Less than an hour after the press conference, Johnson took to a 9News Facebook page, where it appears she defended her alleged use of the word, saying, “The word used towards me was ‘n-i-*-*-e-r’ which has been documented as a racial slur.. the term I used is often used in the black community.”
9News reached out to Johnson’s attorney to clarify her meaning of the Facebook post, but has not yet heard back. A spokesperson for the Louisiana Supreme Court released a statement to 9News saying, “We can neither confirm nor deny the existence of a complaint.”
“The term I used is often used in the black community” is an admission that there are things black people can say but white people can’t. You need a lot higher standard than that if you want to remove an elected official from his job based on mean remarks he may have made in an argument at a bar.
In any event, there is a procedure to remove a sitting judge. One must file a complaint with the Louisiana Judiciary Commission, which will investigate and hold hearings into the complaint and then decide how to dispose of the case. The LJC will have evidentiary standards in place, and those standards will amount to much more than the he-said, she-said presentation that we’ve seen thus far. If there are corroboratory witnesses to Johnson’s accusation, then we’ll find that out.
But now that the NAACP and the rest of the Gang Of The Perpetually Aggrieved have lined up behind Johnson and demanded Erwin step down, it’s playing out precisely as we predicted a week ago. Erwin keeps his mouth shut and waits for the storm to blow over so that he can, he hopes, finish out his term and retire quietly in 2020, and meanwhile he becomes a villain the Gang Of The Perpetually Aggrieved presents to others in Baton Rouge and asks “will you join us in demanding his resignation, or are you a racist as well?” The first of those others is District Attorney Hillar Moore, with whom Erwin has been longtime friends, and next is East Baton Rouge Sheriff Sid Gautreaux. And it’s not going to be acceptable, if the Perpetually Aggrieved gin up enough hysteria about this incident, to just ask that the established procedure be followed and an objective judgement be made. That, after all, is how the institutional racism gets protected in Baton Rouge – if you can’t see that accusation coming, your eyes aren’t open.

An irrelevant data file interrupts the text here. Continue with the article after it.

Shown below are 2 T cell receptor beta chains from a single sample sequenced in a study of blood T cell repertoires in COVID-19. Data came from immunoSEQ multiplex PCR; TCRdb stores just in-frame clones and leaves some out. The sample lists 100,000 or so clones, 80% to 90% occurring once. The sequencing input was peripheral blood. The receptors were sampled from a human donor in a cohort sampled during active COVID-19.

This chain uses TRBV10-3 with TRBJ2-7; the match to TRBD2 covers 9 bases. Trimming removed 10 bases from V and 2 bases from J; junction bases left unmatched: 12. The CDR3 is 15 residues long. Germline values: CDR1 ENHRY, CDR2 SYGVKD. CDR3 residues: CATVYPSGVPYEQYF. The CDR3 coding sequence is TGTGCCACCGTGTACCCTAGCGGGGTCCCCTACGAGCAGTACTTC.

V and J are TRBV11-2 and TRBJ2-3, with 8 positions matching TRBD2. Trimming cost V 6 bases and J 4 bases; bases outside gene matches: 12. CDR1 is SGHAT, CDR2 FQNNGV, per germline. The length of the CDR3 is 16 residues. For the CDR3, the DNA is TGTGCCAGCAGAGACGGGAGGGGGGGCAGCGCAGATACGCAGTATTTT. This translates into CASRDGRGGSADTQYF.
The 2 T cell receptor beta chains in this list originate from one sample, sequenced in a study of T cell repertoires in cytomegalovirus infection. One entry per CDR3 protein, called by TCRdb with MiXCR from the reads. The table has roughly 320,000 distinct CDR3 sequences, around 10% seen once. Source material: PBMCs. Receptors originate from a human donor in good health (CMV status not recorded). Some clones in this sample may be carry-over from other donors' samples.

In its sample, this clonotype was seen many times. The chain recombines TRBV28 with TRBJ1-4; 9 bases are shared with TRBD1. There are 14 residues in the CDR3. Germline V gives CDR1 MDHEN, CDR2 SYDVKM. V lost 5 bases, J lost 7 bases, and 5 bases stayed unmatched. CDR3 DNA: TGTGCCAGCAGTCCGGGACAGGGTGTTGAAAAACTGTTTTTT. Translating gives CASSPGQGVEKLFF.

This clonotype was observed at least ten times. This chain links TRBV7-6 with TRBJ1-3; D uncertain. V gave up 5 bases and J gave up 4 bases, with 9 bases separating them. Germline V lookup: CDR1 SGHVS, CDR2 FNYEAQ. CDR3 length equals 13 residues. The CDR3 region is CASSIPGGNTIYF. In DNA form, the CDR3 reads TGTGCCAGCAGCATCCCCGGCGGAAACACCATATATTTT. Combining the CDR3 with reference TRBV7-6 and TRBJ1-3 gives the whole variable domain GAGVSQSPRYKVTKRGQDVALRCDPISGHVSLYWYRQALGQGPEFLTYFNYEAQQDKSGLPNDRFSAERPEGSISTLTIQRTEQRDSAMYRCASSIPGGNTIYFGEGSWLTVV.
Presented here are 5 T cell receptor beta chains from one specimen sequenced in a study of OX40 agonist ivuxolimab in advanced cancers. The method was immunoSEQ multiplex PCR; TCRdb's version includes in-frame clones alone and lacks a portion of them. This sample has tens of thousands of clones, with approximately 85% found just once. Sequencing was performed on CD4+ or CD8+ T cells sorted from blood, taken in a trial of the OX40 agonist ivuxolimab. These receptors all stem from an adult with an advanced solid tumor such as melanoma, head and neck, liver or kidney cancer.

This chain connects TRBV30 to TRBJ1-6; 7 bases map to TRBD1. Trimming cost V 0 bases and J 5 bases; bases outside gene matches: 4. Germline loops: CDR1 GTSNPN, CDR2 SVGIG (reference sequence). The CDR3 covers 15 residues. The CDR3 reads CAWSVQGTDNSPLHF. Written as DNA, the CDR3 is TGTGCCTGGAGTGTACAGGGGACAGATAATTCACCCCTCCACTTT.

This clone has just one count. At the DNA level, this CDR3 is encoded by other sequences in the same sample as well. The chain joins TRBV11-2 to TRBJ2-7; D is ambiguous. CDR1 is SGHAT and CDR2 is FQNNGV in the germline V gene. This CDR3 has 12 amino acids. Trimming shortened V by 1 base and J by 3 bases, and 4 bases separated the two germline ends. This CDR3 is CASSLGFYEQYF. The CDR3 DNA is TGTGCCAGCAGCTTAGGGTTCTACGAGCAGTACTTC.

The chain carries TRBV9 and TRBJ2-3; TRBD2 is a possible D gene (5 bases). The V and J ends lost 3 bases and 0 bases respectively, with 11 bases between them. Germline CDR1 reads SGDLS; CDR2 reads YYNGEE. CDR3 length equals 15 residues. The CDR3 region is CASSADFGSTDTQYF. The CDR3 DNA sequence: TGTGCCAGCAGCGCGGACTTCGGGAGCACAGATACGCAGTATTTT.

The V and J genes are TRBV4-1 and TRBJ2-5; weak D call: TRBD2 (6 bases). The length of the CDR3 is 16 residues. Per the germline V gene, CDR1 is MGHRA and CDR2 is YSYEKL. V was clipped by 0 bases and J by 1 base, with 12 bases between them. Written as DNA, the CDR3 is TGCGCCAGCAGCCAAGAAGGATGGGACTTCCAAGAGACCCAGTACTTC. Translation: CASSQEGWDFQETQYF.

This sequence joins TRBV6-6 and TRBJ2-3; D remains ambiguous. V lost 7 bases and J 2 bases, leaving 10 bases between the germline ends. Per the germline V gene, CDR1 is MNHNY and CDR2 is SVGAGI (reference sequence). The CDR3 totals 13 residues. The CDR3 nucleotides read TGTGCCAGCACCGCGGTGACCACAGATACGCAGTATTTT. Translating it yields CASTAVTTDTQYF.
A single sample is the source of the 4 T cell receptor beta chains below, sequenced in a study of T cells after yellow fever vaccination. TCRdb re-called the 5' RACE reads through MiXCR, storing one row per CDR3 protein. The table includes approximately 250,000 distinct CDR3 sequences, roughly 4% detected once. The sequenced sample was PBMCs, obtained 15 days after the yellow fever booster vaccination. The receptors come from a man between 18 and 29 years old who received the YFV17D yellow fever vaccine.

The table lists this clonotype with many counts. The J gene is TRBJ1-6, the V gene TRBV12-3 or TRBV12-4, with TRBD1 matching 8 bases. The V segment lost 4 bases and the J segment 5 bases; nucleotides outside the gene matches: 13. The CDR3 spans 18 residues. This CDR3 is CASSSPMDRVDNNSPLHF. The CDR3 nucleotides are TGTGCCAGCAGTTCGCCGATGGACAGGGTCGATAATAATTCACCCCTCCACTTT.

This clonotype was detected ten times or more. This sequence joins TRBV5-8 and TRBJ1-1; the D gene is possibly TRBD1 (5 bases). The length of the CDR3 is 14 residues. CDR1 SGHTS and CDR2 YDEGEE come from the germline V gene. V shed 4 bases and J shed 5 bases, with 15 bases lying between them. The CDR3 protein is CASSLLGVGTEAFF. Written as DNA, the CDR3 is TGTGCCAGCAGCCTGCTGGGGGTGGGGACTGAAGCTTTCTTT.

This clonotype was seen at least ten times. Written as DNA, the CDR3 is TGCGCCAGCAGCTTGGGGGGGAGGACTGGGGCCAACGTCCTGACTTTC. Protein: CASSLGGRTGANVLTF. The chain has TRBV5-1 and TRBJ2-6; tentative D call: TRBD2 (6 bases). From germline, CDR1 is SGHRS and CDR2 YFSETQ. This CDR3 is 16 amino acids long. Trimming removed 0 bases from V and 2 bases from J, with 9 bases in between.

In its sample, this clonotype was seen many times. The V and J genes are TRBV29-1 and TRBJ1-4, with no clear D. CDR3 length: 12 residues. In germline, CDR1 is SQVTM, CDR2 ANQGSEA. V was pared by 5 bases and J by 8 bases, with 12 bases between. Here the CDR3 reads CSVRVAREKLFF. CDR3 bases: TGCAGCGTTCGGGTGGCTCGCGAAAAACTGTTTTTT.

After all, the Perpetually Aggrieved managed to put one of their own in office as mayor-president, and it’s only a matter of time before they’re able to control, if not nominate, a new police chief. Getting a judgeship and perhaps a district attorney and – dare they dream? – the sheriff – would be an outstanding harvest from a few wayward racial epithets on a beer-soaked Friday night.
But a Sheriff’s Office follow-up report, apparently completed after a staffer for Erwin complained to sheriff’s deputies about phone calls demanding that the judge address the allegations, didn’t come up with anyone who could corroborate Johnson’s allegations.
The report says that a deputy working at Sammy’s Grill on the night of the incident, Feb. 3, noted that a male patron told him the judge directed “racial language” toward the patron. But in a follow-up conversation with another deputy, the man — whose name is redacted from the report — denied ever making those comments to the original investigating deputies.
One patron, described as a regular at Sammy’s Grill, told deputies that Erwin remained polite despite Johnson and her party acting in what he described as a “very vocal and aggressive” manner.
According to the report, released Tuesday morning, deputies examined surveillance footage from the restaurant to identify others near Erwin and Johnson during the altercation.
Erwin told deputies he got in a dispute with Johnson after she sat in a stool he was trying to save for a friend, the report says. Erwin said she retorted that seating was “first come, first serve” and said they argued but denied using racial slurs during the conversation.
In a written statement provided just after the Sheriff’s Office released the report, Erwin said, “I never have, never would and never will utter the language I was accused of saying.”
UPDATE #2: Here is Erwin’s full statement…
And just to give you an idea of what this incident has done to Baton Rouge, here’s something from the comments under the WBRZ report on the sheriff’s report and Erwin’s statement…